The 39+/-2Ma Haughton impact structure on Devon Island comprises a thick target succession of sedimentary rocks, mainly carbonates. The carbonates contain pre-impact organic matter, including fossil biological markers. Haughton is located in an area where no major thermal event has affected the sedimentary succession after heating caused by impact. This makes Haughton uniquely suitable for studies concerning the preservation of fossil biological markers following an impact event.
Melt breccia is the most common impactite at Haughton. It is composed of clasts of the target, mainly carbonates, embedded in a fine groundmass. The groundmass is composed of material that was melted during impact. In this study, fossil biological marker maturity parameters (tricyclic terpane-hopane ratio and pregnane-sterane ratio) and an aromatic maturity parameter [methylphenanthrene ratio (MPR)] were used to compare the degree of thermal alteration in different size fractions of carbonate clasts (<0.5-4cm in diameter) and between edges and centers of large carbonate clasts (15-20cm in diameter). The data show that fossil biological markers can be preserved and detected in isolated large and small fractions of carbonate clasts that are embedded in an impact melt.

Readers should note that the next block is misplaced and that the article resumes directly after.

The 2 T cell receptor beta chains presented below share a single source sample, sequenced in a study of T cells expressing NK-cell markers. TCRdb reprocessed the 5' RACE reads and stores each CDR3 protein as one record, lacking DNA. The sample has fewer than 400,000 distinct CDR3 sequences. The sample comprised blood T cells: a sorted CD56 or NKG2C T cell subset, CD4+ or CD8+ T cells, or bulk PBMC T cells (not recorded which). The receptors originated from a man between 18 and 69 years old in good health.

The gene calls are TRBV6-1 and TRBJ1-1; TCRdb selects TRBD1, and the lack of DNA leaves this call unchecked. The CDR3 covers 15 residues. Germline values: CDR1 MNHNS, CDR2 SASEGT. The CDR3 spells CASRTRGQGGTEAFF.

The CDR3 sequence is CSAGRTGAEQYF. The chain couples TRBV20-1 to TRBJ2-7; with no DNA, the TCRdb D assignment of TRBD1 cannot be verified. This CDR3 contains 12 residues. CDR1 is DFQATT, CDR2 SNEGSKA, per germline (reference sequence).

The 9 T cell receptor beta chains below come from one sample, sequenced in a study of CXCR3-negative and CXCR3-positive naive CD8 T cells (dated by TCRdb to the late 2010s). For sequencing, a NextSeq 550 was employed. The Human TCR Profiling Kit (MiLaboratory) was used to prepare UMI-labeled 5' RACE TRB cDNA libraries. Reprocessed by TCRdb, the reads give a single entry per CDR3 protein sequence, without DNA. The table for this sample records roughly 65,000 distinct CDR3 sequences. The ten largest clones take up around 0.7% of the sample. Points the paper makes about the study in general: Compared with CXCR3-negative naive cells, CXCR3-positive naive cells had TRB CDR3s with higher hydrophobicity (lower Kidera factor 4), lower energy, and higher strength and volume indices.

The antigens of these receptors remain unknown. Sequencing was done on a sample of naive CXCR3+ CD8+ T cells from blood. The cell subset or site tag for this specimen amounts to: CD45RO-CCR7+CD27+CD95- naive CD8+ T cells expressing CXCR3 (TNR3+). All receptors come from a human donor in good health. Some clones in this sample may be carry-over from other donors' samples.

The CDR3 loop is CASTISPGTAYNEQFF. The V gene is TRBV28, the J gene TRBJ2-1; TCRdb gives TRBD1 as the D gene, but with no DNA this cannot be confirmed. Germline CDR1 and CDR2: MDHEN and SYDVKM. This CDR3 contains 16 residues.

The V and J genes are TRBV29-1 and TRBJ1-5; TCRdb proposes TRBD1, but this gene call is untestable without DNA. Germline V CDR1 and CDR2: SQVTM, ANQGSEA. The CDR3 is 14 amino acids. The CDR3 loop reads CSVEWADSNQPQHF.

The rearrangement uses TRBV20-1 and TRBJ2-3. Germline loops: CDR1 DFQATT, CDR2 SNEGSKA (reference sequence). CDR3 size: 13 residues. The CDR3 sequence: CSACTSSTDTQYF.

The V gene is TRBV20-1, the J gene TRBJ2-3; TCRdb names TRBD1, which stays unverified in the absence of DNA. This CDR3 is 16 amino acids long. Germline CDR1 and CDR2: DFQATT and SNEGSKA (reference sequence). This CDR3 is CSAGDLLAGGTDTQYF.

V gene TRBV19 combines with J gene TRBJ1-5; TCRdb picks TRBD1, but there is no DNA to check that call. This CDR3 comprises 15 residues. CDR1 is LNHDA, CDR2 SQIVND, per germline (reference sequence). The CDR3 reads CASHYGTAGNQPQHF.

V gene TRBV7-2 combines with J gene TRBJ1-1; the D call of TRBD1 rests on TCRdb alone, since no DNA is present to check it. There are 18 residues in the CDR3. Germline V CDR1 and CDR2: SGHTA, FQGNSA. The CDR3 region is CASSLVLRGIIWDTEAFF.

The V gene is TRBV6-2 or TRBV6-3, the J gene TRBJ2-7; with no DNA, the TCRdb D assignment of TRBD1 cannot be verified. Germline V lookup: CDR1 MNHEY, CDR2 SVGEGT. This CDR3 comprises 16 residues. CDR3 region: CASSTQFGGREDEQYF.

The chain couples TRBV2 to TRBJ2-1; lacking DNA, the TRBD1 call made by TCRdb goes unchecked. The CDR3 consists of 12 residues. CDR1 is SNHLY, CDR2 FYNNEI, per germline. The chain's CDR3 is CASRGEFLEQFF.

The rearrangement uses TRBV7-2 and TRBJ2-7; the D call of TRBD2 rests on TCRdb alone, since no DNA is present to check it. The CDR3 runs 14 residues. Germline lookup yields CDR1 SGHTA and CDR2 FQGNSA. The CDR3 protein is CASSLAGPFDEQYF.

The results also indicate that there is a thermal gradient from the center of a clast to the edge of a clast, which suggests that biological markers are more likely to be found preserved in the center of a clast. The thermal maturity values point to a higher degree of thermal alteration in the melt breccia carbonate clasts than in the coherent carbonate bedrock.
Key words: Biomarkers--Impacts--Haughton Crater.
Astrobiology. May 2009, 9(4): 391-400.